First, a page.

Monday, 24 October 2011

Bridge over the River Teviot

On Saturday I drove up to Melrose in the borders.  It is quite a long journey, but made longer as I kept slowing down to look at the beautiful landscape and places of interest along the way.  I noted a number of sites I wanted to explore on the way back.

Just a few yards from the road is Old Ancrum Bridge - it spans the River Teviot close to Jedburgh.  Perhaps it was the old packhorse route, now by-passed by a wider, faster road and new bridge.

It is a beautiful stone construction of 1782, from the local  red sandstone.  I walked over it and stood watching the river.  There are little pull-in shapes about half way along, with small 'windows' showing beautiful views up, or down, river.  These refuges are formed by the shape of the pillars of the bridge, where the cutwaters are carried up to create a small angular bay which is wider than the roadway.  Little places where those on foot could escape the rush of horses and carriages.  At each end the bridge has handsome spires, great stone cones welcoming you across.  The river beneath flows fast and deep, slapping and gurgling on its journey.  I thought of the power of the water, and the steadfast, solid strength of the stone bridge.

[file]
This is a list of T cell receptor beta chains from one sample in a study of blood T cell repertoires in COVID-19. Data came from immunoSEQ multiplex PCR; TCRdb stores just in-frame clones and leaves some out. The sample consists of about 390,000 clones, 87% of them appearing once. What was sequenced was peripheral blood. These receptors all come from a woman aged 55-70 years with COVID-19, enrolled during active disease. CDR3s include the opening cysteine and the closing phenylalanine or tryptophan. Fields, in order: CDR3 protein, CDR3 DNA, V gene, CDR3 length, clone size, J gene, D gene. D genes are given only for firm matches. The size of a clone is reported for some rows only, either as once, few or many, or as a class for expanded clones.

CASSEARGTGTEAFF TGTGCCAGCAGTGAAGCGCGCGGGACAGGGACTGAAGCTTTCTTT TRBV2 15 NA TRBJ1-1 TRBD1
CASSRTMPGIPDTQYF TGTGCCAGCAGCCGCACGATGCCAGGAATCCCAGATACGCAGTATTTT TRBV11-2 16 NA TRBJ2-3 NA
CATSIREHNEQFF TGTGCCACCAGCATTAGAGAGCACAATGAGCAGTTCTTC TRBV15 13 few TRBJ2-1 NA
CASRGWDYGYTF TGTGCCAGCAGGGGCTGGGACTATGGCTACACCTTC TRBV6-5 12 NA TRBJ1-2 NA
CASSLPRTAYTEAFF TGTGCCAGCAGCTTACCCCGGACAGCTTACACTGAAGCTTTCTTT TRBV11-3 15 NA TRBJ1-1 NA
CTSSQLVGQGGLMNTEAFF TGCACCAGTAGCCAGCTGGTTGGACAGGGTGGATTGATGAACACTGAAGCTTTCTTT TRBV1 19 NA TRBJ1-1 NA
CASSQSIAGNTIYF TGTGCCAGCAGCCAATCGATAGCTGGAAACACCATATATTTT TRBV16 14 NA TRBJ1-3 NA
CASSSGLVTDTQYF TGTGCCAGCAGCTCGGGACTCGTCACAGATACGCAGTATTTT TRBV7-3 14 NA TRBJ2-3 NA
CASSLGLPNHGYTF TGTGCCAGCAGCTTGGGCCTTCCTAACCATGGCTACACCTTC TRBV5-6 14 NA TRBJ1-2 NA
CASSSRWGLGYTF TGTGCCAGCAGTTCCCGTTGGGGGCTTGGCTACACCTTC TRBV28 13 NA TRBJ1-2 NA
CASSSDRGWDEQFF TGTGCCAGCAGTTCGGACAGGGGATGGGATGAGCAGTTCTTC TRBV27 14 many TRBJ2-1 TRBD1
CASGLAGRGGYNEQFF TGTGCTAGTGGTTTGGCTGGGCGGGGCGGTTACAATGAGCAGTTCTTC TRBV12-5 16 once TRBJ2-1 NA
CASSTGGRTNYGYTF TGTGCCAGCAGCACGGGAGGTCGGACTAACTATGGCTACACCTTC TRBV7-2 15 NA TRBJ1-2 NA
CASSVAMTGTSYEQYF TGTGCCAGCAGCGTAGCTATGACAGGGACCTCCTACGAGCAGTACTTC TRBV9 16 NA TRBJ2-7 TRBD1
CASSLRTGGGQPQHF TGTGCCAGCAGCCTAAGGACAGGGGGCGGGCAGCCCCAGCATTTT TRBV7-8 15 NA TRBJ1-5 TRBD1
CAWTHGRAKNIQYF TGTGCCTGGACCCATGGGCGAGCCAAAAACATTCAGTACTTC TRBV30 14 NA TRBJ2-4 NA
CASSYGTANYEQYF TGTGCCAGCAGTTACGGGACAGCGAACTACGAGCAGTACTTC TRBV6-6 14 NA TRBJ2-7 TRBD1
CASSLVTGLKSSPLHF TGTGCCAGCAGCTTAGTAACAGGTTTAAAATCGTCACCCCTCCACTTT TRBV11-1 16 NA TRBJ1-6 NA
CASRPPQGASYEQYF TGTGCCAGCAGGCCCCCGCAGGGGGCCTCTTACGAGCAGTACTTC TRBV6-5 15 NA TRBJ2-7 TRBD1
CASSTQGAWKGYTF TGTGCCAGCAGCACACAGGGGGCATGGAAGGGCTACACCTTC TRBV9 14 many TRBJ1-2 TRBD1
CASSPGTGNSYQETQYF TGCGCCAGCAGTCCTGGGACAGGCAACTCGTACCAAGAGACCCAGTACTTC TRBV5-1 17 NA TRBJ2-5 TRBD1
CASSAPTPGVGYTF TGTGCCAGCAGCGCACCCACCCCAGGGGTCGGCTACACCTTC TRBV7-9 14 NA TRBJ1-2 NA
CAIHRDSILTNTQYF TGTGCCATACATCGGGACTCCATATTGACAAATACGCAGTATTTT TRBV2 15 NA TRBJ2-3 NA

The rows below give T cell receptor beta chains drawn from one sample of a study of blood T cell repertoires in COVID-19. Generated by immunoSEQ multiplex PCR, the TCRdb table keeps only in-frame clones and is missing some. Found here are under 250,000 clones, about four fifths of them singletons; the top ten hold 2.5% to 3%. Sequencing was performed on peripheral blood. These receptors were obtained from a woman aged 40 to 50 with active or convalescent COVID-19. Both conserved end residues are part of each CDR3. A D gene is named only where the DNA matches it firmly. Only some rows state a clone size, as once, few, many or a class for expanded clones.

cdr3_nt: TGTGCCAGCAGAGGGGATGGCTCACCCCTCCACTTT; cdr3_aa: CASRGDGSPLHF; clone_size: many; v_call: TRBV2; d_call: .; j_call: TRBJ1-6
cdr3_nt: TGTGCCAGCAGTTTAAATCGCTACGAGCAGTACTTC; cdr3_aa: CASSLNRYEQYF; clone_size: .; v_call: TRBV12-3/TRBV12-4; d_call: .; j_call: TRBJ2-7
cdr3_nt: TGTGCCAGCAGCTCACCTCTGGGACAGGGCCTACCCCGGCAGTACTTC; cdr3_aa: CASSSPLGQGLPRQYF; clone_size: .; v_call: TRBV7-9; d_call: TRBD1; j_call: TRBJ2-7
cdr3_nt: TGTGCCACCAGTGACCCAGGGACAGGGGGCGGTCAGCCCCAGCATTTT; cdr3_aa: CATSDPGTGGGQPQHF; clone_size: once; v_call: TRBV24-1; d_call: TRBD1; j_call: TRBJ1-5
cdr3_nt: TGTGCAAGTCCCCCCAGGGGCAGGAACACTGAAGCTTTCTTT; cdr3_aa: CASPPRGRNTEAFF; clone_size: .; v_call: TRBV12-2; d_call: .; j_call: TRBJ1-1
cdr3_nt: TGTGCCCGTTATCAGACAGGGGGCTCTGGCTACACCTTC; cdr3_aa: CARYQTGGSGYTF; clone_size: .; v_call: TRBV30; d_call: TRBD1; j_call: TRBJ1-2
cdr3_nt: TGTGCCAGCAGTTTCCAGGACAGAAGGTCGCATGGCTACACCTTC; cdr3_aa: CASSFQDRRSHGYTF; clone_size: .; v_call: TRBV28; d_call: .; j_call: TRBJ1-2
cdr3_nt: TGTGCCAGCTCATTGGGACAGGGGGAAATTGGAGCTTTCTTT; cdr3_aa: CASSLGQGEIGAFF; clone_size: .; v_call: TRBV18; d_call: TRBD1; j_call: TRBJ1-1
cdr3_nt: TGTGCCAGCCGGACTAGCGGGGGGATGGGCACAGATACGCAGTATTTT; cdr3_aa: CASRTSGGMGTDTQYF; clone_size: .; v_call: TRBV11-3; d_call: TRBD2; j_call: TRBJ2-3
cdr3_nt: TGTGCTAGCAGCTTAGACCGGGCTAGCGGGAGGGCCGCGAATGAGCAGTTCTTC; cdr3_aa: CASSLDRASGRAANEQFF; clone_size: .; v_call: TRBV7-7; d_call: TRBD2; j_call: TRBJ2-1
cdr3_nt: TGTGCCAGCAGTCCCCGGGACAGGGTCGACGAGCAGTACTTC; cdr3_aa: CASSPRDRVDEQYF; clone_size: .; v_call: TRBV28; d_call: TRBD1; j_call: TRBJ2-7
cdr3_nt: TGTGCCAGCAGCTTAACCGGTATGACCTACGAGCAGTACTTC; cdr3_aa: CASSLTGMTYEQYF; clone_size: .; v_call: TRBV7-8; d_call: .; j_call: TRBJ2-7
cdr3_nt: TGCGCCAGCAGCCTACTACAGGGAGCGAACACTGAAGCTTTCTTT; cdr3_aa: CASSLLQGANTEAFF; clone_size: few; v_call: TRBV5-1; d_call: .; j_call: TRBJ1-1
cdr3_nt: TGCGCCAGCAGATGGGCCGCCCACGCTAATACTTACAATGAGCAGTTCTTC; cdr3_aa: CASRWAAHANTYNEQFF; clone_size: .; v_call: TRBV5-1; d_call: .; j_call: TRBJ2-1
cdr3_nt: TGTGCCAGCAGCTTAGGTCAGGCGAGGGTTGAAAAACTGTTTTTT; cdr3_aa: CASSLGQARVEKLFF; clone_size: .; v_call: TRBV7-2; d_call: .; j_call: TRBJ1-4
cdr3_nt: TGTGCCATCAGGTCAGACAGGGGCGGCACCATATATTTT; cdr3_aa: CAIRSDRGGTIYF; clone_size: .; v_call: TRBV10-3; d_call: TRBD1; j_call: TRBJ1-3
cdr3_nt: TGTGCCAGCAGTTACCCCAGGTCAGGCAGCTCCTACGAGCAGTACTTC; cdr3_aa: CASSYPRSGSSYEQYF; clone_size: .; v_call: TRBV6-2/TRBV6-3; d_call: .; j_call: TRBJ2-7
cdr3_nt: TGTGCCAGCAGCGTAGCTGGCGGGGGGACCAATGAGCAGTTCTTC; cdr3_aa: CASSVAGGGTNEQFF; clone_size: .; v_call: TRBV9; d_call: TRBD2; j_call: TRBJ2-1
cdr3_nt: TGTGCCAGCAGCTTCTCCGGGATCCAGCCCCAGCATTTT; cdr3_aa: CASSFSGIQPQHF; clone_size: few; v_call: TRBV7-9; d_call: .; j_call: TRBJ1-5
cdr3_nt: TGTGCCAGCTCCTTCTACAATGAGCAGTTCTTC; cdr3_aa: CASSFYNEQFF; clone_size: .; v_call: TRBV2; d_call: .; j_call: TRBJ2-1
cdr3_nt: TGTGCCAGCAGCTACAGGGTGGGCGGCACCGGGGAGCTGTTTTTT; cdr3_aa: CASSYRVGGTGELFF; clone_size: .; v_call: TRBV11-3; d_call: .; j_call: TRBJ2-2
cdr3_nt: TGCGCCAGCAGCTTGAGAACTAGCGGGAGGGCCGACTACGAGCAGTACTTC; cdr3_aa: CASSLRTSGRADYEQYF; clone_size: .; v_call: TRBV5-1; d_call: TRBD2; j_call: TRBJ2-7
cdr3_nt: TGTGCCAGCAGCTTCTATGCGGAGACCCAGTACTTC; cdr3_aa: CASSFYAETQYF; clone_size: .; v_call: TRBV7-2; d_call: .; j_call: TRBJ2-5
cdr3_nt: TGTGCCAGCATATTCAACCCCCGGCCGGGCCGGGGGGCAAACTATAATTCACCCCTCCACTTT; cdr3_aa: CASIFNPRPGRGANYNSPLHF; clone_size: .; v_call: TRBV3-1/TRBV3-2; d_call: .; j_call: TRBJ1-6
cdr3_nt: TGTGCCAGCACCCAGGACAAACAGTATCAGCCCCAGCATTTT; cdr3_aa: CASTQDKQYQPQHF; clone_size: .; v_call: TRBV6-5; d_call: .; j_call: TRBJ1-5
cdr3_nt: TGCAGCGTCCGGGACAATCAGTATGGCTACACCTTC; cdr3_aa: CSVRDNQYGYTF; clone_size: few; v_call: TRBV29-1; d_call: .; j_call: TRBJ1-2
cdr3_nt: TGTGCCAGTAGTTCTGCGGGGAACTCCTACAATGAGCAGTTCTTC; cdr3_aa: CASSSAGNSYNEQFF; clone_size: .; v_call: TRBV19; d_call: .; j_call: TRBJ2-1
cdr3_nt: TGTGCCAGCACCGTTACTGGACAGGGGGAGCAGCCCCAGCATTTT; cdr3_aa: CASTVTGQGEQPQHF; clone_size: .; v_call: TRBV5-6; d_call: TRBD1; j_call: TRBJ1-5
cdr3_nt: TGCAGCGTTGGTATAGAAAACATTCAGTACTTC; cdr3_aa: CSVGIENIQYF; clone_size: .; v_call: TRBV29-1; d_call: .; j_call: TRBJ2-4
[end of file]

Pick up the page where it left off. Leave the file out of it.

Just a short distance ahead was the impressive Jedburgh Abbey, founded in 1138 and a frequent target for invading border armies.  The Autumn colours and golden sunlight cast the ruins in spectacular relief - many strong stone arches and a stunning rose window.  Ornate stone carving reaching to the sky and decorating every block and face in grand architectural harmony.  I need to go back.

I had also seen a circle of stones, in the middle of a field - rather henge looking, but not huge.  It was too dark by the time I got back to the spot, and I couldn't find them - cars behind flashing lights and beeping in frustration!  It will have to wait for another trip - or if you have seen them or know what they are, please let me know - off the A68 somewhere south of Jedburgh!?

Perhaps I don't need a concise road atlas of Britain, but a Britain by beautiful stone structures and objects atlas.

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